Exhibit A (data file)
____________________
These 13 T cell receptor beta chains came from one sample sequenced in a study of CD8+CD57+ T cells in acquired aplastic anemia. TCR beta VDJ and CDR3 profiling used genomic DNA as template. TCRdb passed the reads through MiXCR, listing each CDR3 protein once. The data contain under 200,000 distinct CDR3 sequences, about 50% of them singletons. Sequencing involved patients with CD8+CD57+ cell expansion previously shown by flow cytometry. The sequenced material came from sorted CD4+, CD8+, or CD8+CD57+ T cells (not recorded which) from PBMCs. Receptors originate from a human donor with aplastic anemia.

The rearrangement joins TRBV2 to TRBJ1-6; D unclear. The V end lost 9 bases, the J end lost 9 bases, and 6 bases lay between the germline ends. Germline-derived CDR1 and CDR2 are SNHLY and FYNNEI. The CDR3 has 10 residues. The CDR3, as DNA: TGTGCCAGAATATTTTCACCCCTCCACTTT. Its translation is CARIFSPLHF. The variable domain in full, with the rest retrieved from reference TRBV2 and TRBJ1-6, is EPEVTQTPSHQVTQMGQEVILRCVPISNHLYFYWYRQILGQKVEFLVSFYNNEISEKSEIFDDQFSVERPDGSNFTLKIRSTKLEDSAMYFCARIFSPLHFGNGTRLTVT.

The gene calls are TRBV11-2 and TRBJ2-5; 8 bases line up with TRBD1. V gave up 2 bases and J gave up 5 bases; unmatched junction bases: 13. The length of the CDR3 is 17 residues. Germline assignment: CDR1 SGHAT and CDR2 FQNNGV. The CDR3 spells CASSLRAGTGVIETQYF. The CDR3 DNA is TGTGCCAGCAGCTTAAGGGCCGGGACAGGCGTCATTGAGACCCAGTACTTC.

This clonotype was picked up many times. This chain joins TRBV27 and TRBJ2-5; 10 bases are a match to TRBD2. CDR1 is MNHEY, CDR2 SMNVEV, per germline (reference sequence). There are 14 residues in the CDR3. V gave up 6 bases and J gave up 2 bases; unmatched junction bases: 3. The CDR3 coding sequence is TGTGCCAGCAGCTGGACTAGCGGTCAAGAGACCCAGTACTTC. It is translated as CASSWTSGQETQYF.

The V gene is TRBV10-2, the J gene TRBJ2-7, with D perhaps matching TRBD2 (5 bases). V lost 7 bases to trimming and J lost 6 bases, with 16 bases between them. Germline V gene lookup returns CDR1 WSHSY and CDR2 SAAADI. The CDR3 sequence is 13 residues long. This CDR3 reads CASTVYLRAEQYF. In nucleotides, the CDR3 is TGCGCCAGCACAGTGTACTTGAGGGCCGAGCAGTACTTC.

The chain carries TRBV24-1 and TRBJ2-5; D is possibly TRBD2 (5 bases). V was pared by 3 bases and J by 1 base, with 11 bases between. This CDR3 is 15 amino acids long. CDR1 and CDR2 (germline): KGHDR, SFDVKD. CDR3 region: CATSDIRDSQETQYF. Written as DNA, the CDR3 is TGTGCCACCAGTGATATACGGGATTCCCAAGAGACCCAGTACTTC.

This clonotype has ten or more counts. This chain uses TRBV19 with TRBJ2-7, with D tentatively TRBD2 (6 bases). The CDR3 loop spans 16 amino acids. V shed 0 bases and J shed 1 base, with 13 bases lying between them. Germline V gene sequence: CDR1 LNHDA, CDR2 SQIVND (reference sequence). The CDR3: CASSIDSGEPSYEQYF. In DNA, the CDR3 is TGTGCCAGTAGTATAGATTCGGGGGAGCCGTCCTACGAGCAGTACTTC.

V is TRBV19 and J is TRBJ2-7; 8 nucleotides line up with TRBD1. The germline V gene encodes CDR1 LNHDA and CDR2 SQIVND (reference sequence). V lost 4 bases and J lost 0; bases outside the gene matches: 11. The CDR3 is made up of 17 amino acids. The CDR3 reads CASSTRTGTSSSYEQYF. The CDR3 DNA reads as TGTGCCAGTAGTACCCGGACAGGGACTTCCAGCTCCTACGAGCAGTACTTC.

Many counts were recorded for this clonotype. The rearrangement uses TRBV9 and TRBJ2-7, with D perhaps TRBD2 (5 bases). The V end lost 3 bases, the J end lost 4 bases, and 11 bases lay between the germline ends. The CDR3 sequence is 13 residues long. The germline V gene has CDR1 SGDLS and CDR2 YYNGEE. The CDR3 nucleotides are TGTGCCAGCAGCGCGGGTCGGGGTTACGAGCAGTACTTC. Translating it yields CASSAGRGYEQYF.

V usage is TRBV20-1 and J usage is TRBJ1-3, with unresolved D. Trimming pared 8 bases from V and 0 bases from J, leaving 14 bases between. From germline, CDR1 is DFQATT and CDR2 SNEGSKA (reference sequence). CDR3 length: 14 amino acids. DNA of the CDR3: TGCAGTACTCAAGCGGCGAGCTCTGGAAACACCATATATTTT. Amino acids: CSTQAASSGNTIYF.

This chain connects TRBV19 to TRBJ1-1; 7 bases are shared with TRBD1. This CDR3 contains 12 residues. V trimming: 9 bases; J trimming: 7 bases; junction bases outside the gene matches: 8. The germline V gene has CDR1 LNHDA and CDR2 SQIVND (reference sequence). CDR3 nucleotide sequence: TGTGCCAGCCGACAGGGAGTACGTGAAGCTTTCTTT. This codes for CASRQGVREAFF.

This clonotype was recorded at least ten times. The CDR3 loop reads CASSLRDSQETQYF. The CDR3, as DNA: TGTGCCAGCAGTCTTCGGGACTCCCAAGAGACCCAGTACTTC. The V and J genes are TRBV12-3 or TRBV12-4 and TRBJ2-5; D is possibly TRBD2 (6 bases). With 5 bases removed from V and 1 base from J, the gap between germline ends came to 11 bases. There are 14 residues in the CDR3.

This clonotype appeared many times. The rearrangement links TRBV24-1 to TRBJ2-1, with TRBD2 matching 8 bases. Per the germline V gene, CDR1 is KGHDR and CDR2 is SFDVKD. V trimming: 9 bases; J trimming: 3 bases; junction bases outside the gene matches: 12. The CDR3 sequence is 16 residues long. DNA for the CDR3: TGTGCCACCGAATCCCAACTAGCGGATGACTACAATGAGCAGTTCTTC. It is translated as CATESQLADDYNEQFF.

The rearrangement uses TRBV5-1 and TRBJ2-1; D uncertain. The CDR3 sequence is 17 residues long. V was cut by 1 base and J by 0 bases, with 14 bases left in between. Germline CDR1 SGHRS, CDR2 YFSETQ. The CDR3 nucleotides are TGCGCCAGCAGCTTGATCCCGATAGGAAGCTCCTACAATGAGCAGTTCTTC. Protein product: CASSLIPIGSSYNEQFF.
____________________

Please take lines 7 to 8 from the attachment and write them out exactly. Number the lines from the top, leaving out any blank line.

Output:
This clonotype has ten or more counts. This chain uses TRBV19 with TRBJ2-7, with D tentatively TRBD2 (6 bases). The CDR3 loop spans 16 amino acids. V shed 0 bases and J shed 1 base, with 13 bases lying between them. Germline V gene sequence: CDR1 LNHDA, CDR2 SQIVND (reference sequence). The CDR3: CASSIDSGEPSYEQYF. In DNA, the CDR3 is TGTGCCAGTAGTATAGATTCGGGGGAGCCGTCCTACGAGCAGTACTTC.

V is TRBV19 and J is TRBJ2-7; 8 nucleotides line up with TRBD1. The germline V gene encodes CDR1 LNHDA and CDR2 SQIVND (reference sequence). V lost 4 bases and J lost 0; bases outside the gene matches: 11. The CDR3 is made up of 17 amino acids. The CDR3 reads CASSTRTGTSSSYEQYF. The CDR3 DNA reads as TGTGCCAGTAGTACCCGGACAGGGACTTCCAGCTCCTACGAGCAGTACTTC.